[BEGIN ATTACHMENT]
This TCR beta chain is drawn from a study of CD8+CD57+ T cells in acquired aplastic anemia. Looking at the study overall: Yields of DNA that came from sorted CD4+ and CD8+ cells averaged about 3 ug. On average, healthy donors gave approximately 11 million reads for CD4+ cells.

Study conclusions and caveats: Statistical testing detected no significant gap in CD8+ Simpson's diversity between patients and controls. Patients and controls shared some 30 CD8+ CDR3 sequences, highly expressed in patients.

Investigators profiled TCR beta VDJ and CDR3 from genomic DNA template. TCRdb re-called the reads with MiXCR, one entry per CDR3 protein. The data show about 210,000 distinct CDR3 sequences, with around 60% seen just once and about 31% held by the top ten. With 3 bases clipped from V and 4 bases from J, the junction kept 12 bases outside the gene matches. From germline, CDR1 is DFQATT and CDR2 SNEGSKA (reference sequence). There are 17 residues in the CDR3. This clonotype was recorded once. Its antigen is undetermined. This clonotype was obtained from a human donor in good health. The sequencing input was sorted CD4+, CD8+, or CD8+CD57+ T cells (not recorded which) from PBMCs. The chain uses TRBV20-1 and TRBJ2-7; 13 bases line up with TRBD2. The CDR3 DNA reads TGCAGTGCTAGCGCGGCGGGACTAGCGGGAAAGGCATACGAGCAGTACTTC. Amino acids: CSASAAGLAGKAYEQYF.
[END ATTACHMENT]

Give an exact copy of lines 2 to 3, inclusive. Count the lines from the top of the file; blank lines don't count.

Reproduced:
Study conclusions and caveats: Statistical testing detected no significant gap in CD8+ Simpson's diversity between patients and controls. Patients and controls shared some 30 CD8+ CDR3 sequences, highly expressed in patients.

Investigators profiled TCR beta VDJ and CDR3 from genomic DNA template. TCRdb re-called the reads with MiXCR, one entry per CDR3 protein. The data show about 210,000 distinct CDR3 sequences, with around 60% seen just once and about 31% held by the top ten. With 3 bases clipped from V and 4 bases from J, the junction kept 12 bases outside the gene matches. From germline, CDR1 is DFQATT and CDR2 SNEGSKA (reference sequence). There are 17 residues in the CDR3. This clonotype was recorded once. Its antigen is undetermined. This clonotype was obtained from a human donor in good health. The sequencing input was sorted CD4+, CD8+, or CD8+CD57+ T cells (not recorded which) from PBMCs. The chain uses TRBV20-1 and TRBJ2-7; 13 bases line up with TRBD2. The CDR3 DNA reads TGCAGTGCTAGCGCGGCGGGACTAGCGGGAAAGGCATACGAGCAGTACTTC. Amino acids: CSASAAGLAGKAYEQYF.